Theoretical Foundations and Conceptual Framework

The study utilizes a quantitative research design and, therefore, is based on deductive logic. About the way of how the problem of occupational burnout is planned to be investigated, the Multidimensional Theory of Burnout and the MBI tool based on it have been chosen as the key theoretical foundations due to their validity and applicability to the field of education.

The Multidimensional Theory of Burnout that defines the key concepts to be measured during the stage of data collection was proposed by Christina Maslach more than thirty years ago. When speaking about the prerequisites to the creation of the theory, Maslach et al. (2001) mention that occupational burnout was perceived as a slippery concept having no standardized definition. At the same time, many researchers positively accepted the idea of three burnout dimensions. These dimensions studied by Maslach and some of her colleagues are related to how the effects of burnout are manifested in people’s behavior and self-attitude.

In the theory under consideration, occupational burnout is defined as a psychological syndrome that occurs when professionals (especially those whose job duties include active communication) face chronic stress exposure (Maslach et al., 2001). Having conducted a series of studies focusing on the impact of burnout on the quality of professional performance and relationships with others, the researcher states that the level of burnout is strictly interconnected with job turnover, low morale, and absenteeism organizational behavior (Maslach, Schaufeli, & Jackson, 1997).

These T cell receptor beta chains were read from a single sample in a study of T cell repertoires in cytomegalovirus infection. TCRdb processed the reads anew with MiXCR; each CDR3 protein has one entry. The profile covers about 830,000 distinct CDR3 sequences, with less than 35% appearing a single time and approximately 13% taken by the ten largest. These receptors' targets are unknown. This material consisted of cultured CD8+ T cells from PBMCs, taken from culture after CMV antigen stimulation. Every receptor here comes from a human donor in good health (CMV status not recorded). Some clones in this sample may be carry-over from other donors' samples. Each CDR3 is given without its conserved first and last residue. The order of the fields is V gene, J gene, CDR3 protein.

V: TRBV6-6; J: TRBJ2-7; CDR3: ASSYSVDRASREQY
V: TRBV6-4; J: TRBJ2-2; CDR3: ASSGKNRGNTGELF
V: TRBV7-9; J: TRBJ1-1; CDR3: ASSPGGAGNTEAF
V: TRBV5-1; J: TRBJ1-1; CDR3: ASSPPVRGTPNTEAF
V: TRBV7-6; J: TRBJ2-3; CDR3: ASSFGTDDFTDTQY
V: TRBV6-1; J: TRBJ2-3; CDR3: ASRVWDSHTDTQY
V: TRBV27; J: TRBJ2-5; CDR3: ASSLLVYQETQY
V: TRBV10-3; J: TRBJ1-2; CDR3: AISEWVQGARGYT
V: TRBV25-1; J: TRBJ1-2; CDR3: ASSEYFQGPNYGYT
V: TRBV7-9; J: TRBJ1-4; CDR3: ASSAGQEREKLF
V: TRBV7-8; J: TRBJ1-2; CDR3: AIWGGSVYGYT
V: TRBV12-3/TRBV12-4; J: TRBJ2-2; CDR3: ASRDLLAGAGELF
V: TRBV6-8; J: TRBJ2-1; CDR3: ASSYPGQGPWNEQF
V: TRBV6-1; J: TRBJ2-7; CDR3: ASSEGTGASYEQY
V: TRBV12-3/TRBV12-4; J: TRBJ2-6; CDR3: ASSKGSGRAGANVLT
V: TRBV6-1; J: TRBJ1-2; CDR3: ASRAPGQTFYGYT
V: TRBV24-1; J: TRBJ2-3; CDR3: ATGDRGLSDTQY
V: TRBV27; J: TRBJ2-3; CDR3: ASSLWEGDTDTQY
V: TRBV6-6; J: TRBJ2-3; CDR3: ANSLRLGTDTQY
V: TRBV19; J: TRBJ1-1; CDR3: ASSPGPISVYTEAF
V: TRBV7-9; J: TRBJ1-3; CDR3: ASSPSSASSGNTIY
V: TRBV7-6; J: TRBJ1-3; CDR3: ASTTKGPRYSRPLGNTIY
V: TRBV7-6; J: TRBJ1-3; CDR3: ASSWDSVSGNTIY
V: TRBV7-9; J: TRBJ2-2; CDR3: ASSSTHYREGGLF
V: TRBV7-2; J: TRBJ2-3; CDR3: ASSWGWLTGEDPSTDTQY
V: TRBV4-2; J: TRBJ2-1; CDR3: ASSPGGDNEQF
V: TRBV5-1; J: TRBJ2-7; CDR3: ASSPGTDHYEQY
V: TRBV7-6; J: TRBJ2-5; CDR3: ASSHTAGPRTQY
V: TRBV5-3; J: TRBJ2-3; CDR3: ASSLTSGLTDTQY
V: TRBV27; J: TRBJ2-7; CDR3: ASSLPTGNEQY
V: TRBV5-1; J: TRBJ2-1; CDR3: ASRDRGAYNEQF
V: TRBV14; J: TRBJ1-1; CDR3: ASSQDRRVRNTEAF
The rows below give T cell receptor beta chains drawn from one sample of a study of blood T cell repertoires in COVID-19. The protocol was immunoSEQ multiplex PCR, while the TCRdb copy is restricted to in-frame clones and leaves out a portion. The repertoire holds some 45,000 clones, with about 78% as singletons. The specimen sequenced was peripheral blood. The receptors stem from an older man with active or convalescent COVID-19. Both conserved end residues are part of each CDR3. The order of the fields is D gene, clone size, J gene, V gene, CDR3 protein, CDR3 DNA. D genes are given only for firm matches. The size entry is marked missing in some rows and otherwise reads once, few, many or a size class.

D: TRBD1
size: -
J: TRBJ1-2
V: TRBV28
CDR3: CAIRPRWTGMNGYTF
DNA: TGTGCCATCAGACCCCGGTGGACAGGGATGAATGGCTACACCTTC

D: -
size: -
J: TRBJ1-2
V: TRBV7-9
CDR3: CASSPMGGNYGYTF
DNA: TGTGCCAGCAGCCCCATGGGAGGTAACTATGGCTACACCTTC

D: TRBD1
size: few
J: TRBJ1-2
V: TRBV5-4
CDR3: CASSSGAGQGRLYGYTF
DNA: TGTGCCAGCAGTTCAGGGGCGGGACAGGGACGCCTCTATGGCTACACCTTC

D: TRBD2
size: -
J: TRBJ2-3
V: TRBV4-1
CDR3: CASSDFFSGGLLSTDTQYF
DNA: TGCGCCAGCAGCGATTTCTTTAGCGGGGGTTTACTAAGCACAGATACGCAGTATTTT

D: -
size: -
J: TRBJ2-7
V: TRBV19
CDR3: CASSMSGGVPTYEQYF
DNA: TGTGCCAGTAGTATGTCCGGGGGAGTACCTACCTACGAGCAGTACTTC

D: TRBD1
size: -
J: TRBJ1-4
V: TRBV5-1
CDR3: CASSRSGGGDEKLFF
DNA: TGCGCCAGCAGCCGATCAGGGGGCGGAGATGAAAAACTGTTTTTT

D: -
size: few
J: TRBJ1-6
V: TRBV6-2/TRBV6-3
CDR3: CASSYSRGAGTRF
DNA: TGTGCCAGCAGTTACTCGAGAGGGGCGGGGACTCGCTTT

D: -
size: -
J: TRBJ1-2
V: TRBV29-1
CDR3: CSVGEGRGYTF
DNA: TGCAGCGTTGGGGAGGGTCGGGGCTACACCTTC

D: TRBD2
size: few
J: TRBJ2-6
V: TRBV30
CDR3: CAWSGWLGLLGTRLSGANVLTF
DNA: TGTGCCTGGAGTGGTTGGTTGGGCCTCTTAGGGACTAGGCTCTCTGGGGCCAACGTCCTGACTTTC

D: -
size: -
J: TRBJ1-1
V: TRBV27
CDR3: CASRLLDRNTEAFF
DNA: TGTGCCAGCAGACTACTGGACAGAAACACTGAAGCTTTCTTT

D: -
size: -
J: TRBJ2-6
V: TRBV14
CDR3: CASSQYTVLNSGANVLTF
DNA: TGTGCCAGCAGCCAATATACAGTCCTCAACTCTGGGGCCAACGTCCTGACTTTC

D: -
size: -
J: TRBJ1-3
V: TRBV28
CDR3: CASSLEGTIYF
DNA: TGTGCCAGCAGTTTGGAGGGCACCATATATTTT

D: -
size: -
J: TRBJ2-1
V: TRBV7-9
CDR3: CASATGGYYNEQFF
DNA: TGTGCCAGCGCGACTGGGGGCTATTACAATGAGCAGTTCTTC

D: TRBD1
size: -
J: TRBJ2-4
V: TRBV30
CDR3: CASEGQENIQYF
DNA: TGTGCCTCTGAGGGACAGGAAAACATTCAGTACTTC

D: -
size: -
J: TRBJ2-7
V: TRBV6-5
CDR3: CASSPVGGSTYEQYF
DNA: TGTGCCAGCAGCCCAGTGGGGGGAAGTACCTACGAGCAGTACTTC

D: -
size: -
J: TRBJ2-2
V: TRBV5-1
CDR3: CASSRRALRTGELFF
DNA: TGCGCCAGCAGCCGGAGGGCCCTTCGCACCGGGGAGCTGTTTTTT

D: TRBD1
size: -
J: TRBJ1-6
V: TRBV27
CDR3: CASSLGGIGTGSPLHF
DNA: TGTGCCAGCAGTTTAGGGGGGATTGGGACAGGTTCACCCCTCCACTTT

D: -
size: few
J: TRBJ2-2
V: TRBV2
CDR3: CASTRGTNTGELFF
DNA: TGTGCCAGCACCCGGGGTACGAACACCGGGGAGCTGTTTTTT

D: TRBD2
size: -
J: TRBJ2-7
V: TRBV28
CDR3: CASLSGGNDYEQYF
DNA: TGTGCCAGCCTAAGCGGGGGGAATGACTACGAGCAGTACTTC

Emotional exhaustion, the first dimension of burnout that was identified by Maslach, is believed to be the most obvious manifestation of the phenomenon. According to the author, the majority of people reporting burnout experience emotional exhaustion, but it does not mean that other dimensions are unnecessary since exhaustion does not refer to the attitude of stressed individuals to their job duties. Emotional exhaustion is the component that will be measured within the frame of the research, and understanding its role is pivotal. In the theory chosen to inform further research, emotional exhaustion is understood as the feeling of emotional overextension resulting from overwork and the frequency of work-related conflicts. Unlike other dimensions, emotional exhaustion is not fully related to the choice of communication styles by a specialist with burnout. Instead, its presence undermines the very possibility of emotional involvement and makes a person unable to communicate properly and be emotionally responsive, which is important in many spheres including education.

The next dimension of burnout presented by Christina Maslach in her theory, depersonalization, can be regarded as a specific form of psychological self-defense that deprives communication in many spheres of its emotional component and, therefore, significantly increases person dissatisfaction. Also referred to as cynicism, this part of the phenomenon’s underlying structure involves a negative attitude to colleagues and clients and increased irritability with their problems. Having interviewed people working in human services, Maslach concluded that the willingness to increase the emotional distance from clients was a form of protection “from intense emotional arousal” (Maslach et al., 2001, p. 400).